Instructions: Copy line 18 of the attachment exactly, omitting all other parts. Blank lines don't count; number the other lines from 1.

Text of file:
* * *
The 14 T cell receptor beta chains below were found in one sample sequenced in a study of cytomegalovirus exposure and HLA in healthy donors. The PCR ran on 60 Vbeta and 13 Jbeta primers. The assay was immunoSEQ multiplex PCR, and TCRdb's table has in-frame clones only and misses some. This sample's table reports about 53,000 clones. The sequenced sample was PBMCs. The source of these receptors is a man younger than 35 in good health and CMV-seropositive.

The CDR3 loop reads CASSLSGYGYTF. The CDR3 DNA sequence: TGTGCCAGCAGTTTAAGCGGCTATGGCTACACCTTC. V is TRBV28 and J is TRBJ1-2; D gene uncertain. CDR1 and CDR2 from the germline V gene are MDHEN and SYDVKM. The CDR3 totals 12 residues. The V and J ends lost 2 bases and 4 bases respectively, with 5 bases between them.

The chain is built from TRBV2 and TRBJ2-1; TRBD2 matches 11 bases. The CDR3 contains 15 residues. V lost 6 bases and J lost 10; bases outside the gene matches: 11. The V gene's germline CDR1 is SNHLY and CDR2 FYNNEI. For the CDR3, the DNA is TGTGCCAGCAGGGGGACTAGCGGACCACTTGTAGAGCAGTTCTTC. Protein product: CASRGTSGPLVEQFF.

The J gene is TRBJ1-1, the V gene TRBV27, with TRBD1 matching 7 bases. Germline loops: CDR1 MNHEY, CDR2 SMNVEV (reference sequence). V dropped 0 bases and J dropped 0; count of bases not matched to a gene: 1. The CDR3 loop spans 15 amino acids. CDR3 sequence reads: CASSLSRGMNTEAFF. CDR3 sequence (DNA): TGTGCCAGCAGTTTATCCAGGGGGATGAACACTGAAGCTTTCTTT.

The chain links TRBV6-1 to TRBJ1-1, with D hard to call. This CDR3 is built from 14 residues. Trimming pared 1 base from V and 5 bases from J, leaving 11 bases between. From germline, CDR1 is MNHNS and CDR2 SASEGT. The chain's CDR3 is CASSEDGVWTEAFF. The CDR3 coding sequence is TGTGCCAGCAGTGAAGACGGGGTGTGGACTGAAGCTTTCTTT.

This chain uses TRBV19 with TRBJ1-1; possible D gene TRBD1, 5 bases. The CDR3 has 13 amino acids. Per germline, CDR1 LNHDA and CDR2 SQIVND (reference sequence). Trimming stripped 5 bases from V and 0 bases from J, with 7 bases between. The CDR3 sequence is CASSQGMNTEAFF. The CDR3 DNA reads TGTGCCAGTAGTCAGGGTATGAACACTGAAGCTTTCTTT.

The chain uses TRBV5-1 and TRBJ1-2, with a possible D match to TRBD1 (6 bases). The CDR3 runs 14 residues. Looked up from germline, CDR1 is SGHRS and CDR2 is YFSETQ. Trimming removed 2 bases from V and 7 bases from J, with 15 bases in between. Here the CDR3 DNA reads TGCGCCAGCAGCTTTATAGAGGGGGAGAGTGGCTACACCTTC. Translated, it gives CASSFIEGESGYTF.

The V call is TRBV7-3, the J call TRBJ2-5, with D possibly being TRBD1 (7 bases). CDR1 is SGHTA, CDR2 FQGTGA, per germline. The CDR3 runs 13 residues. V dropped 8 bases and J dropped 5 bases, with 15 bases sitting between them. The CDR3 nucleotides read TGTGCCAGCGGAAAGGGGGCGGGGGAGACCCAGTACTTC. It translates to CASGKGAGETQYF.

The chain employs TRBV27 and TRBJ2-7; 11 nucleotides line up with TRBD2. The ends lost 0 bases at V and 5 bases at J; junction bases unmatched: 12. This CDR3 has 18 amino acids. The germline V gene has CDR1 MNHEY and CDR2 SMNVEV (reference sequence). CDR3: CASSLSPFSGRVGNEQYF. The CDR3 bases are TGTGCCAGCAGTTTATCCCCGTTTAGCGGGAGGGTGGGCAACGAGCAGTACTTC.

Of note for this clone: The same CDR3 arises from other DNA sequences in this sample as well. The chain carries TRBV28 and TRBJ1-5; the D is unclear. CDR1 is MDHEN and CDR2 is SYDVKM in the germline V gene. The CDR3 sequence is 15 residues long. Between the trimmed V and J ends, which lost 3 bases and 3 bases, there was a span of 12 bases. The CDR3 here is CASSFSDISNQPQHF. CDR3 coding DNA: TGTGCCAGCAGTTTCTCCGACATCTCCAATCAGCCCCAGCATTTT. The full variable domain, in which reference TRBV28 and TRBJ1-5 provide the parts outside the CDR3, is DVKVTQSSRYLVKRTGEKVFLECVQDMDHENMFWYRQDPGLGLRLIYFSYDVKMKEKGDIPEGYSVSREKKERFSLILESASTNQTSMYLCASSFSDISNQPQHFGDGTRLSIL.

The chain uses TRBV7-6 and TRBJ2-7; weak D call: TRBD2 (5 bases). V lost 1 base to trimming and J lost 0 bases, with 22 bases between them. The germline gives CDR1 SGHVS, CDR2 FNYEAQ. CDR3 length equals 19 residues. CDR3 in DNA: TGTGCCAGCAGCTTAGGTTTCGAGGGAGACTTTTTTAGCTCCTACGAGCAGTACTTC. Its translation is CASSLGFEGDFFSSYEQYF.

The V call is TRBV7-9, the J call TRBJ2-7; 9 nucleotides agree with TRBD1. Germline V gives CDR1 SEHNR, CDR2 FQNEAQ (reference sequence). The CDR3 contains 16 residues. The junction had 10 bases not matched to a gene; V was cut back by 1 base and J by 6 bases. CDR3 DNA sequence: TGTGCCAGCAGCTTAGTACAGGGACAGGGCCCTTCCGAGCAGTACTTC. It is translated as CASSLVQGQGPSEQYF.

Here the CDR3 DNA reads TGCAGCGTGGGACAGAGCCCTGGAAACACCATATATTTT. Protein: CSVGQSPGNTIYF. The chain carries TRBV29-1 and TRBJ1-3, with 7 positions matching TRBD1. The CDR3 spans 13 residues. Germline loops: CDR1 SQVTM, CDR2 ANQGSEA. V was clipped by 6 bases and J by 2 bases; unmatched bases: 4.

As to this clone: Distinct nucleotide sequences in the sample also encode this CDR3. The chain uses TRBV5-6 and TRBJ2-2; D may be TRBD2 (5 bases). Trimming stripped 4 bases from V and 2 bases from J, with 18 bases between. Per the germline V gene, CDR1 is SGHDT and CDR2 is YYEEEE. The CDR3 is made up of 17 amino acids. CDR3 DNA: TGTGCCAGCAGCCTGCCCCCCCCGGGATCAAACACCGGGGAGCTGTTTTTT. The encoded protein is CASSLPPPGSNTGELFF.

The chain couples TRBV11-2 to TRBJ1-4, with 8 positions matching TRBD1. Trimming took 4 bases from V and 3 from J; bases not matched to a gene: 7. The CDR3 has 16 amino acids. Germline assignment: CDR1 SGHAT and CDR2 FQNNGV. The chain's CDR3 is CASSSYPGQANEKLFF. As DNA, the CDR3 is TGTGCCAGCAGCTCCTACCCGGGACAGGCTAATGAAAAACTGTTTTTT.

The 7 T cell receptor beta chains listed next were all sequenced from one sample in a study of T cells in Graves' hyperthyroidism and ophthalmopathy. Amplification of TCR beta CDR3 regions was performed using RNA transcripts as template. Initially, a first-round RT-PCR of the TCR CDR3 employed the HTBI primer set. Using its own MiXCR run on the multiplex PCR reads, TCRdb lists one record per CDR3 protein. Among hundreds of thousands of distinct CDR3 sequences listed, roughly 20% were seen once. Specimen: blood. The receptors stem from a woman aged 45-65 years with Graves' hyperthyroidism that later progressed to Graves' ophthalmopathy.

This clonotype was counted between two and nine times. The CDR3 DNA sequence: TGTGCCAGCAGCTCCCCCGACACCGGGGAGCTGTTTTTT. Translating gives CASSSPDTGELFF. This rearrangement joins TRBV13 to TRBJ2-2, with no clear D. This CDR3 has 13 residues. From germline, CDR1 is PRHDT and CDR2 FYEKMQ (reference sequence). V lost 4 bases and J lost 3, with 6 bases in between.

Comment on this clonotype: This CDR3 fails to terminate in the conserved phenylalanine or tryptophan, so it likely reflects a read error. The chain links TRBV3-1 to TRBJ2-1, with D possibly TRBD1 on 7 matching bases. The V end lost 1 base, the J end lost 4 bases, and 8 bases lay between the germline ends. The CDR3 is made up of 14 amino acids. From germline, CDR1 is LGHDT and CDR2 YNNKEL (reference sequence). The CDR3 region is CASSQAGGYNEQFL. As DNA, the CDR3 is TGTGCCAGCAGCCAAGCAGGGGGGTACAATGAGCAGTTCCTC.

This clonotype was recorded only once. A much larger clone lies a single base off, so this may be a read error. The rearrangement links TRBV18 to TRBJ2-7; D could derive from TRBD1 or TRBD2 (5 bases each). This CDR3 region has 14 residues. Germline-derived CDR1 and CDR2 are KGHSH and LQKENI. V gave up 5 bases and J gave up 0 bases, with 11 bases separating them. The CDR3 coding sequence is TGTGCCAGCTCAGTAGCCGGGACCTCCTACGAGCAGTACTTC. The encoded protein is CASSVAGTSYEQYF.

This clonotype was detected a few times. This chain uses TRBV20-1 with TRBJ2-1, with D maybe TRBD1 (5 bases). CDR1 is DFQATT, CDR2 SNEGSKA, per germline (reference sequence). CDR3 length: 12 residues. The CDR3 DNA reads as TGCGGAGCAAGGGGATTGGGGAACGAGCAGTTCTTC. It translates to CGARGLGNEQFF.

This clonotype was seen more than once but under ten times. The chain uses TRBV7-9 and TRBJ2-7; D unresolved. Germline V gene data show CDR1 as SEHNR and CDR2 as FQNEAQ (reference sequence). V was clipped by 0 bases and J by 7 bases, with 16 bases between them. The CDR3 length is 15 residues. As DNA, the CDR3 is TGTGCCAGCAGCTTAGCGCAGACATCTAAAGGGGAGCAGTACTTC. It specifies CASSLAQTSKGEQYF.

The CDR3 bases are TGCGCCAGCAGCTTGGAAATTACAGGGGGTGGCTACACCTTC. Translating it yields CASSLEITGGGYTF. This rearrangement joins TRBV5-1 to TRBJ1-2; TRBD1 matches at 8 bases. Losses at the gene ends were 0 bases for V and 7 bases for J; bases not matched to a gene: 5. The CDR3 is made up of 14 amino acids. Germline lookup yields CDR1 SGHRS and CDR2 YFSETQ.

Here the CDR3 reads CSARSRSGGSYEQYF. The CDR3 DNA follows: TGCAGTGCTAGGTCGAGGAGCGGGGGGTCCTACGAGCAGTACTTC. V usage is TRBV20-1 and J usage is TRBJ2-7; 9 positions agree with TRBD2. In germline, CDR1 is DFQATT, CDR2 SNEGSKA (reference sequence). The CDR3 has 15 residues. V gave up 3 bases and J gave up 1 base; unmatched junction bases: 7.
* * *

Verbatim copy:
Comment on this clonotype: This CDR3 fails to terminate in the conserved phenylalanine or tryptophan, so it likely reflects a read error. The chain links TRBV3-1 to TRBJ2-1, with D possibly TRBD1 on 7 matching bases. The V end lost 1 base, the J end lost 4 bases, and 8 bases lay between the germline ends. The CDR3 is made up of 14 amino acids. From germline, CDR1 is LGHDT and CDR2 YNNKEL (reference sequence). The CDR3 region is CASSQAGGYNEQFL. As DNA, the CDR3 is TGTGCCAGCAGCCAAGCAGGGGGGTACAATGAGCAGTTCCTC.